WALK ALONG ANY STREET or observe people sitting in a restaurant or in any other public place these days and you will inevitably find many of them fingering their computer cell phones. These gadgets have become so much a part of our lives that a growing number of people have begun to worry that they are replacing the essential function of live human communication.
The concern is becoming greater among those in the field of early child care and education. They emphasize that the first years of life are the most critical for the development of social, emotional, cognitive and physical development and that this is when the child most needs interaction with adult human beings.
Parents should remember that electronic devices might supplement but should never serve as a substitute for other more vital aids to their child’s development. The National Association for the Development of Young Children (NAEYC) recommends that certain essential things be kept in mind about them.
Nothing can substitute for a parent looking into an infant’s or toddler’s eyes, talking and reacting to her. Nor can reading stories to her from a book and encouraging her to react to the story. Electronic apps can be used as a supplement if they also tell stories in pictures and words if they encourage interaction between parent and child the way a book does. Apps that deal with nature, birds, animals, the weather or other topics used by the parent and child are also helpful if the parent uses it with the child as a tool to communicate between them. But parents should avoid apps and programs that are set up for infants and toddlers being alone with the device. They should never be used as a means of babysitting or to keep children busy.With preschoolers, parents should keep in mind that their growth and development is related to moving their bodies. Their fine motor skills are developed by using their hands to learn to cut with scissors, shaping things out of playdough, and solving puzzles. They need lots of physical exercise every day. Electronic devices should never replace time for them to socialize, play outdoors with their friends, hands-on work with art materials or time to explore on their own.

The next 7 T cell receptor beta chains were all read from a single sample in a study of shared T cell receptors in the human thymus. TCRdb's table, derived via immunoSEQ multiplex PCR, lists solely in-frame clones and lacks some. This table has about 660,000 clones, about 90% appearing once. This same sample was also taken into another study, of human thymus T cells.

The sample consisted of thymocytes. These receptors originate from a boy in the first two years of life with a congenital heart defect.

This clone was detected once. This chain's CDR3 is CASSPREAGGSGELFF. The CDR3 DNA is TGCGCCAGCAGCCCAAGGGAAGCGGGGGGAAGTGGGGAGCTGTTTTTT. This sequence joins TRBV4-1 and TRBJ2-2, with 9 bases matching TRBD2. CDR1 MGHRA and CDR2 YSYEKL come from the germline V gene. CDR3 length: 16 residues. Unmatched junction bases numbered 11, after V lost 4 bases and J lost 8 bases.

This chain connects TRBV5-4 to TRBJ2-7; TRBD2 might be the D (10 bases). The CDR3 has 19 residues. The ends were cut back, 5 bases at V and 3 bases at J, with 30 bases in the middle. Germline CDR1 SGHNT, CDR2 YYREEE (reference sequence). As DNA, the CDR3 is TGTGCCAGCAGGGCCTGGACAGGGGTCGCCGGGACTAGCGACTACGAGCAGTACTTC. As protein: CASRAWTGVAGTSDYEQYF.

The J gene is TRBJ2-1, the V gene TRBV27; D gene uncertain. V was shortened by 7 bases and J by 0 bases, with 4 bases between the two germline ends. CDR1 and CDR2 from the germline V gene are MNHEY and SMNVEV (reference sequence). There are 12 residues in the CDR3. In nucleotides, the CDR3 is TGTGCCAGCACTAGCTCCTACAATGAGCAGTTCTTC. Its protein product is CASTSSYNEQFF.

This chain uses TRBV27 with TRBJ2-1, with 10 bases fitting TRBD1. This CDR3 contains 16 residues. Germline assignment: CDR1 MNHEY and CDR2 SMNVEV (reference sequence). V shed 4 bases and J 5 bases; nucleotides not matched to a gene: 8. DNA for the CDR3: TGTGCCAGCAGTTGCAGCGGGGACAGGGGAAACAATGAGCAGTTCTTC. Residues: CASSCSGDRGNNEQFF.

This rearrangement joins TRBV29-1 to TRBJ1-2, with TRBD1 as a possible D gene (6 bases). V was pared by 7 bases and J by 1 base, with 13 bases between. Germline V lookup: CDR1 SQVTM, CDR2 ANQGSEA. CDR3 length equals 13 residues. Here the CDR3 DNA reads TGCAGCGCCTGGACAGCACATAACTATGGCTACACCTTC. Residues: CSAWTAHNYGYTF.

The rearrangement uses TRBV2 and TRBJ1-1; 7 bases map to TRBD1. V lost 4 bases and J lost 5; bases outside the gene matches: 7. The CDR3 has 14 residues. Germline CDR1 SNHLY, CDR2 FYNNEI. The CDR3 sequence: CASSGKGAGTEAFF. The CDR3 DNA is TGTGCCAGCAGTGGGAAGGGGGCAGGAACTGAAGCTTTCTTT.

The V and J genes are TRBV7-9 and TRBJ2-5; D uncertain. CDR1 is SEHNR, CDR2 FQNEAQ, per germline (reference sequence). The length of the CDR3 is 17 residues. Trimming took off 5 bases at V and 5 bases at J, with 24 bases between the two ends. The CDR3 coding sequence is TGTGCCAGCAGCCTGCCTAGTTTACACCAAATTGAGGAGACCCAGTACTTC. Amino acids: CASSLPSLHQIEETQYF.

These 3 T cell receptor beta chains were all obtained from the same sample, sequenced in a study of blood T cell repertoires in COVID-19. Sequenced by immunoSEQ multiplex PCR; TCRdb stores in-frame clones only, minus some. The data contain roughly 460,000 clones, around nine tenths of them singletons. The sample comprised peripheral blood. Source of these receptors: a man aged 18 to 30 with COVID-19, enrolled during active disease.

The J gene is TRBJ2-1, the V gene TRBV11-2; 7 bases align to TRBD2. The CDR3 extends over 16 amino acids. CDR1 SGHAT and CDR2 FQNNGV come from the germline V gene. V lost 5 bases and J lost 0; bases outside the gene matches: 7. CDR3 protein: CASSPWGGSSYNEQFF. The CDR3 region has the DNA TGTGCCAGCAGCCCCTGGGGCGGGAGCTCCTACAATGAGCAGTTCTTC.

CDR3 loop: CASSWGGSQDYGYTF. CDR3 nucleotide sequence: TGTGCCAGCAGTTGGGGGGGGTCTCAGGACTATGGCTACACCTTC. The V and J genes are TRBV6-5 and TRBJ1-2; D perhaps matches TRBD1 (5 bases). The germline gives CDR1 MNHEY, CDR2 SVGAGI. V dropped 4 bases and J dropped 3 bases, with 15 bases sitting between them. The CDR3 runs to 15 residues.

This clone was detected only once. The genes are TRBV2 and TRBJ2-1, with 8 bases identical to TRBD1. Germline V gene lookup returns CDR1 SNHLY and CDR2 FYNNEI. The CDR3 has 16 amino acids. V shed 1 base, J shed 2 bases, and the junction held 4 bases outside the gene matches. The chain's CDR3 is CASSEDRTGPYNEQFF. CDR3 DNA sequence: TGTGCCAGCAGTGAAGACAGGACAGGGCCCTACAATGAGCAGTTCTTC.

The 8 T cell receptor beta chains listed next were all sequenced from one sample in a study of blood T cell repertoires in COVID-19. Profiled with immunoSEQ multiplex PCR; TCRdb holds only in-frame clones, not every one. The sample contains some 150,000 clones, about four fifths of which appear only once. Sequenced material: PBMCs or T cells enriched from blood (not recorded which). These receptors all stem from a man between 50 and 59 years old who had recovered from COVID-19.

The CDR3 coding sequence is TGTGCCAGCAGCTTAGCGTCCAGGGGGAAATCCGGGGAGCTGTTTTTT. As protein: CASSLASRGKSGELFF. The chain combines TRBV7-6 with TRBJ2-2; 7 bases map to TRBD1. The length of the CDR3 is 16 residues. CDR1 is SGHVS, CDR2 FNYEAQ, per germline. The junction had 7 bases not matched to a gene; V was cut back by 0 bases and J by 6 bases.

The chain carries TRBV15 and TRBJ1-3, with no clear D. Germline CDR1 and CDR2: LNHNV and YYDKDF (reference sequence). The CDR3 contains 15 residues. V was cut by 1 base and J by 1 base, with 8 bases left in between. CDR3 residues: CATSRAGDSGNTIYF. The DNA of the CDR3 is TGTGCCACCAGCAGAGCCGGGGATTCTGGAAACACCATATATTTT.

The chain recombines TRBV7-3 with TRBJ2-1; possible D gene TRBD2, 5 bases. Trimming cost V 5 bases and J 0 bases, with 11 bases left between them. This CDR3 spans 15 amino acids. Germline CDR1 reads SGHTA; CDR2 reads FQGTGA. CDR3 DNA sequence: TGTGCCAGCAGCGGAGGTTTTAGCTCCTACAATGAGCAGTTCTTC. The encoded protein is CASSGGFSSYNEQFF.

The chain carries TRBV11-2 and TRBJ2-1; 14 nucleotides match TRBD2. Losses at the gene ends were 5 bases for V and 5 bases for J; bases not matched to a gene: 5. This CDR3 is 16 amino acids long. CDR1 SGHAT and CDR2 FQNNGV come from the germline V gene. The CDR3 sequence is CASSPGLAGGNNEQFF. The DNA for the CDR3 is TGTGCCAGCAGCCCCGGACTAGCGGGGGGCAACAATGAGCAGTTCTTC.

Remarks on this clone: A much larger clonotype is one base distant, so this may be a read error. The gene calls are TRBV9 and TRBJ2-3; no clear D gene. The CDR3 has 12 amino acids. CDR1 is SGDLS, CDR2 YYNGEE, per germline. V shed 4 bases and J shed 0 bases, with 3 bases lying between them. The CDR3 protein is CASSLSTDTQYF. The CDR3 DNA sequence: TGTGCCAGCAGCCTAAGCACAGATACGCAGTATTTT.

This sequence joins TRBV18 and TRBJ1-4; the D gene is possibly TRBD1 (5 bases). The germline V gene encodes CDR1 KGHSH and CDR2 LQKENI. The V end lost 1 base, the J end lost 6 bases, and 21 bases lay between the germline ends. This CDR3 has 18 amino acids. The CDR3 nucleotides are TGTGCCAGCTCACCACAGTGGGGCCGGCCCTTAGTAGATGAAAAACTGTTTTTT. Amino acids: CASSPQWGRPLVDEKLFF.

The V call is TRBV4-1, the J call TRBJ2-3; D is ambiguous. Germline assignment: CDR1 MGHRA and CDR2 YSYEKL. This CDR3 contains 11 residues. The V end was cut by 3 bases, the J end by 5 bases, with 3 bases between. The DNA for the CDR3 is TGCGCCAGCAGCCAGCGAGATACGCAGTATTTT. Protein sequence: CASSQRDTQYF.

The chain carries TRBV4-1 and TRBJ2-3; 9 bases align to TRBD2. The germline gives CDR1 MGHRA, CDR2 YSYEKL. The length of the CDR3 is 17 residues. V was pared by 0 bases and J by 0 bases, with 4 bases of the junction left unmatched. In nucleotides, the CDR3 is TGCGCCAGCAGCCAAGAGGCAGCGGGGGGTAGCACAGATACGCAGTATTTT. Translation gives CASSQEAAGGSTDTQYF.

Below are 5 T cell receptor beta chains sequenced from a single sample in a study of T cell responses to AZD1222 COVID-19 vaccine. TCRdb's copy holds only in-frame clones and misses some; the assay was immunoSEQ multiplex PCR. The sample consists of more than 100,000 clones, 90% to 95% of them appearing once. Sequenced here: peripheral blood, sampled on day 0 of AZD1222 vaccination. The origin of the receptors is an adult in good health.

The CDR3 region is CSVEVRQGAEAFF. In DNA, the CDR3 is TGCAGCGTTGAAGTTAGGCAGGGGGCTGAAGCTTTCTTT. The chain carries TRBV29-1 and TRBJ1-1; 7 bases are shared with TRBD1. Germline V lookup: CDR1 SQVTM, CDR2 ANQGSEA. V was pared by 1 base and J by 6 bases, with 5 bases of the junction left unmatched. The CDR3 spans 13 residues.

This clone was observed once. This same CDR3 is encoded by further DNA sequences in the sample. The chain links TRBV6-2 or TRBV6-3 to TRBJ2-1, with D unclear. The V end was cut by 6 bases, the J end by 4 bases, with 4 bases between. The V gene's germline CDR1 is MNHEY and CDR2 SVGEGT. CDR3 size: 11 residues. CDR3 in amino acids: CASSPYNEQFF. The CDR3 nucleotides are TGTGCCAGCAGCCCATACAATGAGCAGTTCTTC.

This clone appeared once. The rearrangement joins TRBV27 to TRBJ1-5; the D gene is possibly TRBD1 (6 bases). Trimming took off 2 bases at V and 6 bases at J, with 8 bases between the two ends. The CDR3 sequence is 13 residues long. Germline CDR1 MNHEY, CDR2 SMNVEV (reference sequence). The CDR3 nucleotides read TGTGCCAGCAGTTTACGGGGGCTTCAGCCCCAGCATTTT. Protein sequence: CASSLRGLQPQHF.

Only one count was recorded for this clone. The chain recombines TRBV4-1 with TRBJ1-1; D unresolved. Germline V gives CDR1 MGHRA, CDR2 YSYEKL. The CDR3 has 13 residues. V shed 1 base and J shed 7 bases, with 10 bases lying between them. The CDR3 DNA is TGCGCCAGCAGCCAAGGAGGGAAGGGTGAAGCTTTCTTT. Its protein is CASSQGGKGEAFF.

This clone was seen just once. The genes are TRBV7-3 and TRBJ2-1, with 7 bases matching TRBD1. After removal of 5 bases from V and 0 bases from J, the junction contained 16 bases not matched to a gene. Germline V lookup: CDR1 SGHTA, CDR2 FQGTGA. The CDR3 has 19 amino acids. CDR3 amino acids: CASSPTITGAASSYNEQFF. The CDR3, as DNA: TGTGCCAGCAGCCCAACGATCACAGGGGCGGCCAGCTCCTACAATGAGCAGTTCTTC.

If you are a parent who wonders whether your child is being harmed by the substitution of electronic devices for human interaction, Child Trends offered a way out of the dilemma. In a recent posting, they put forward several ways screen time can benefit children and their families by actually stimulating interaction between children and adultsThe rule that applies with most things should apply with electronic devices. A healthy balance and common sense should dictate the rules.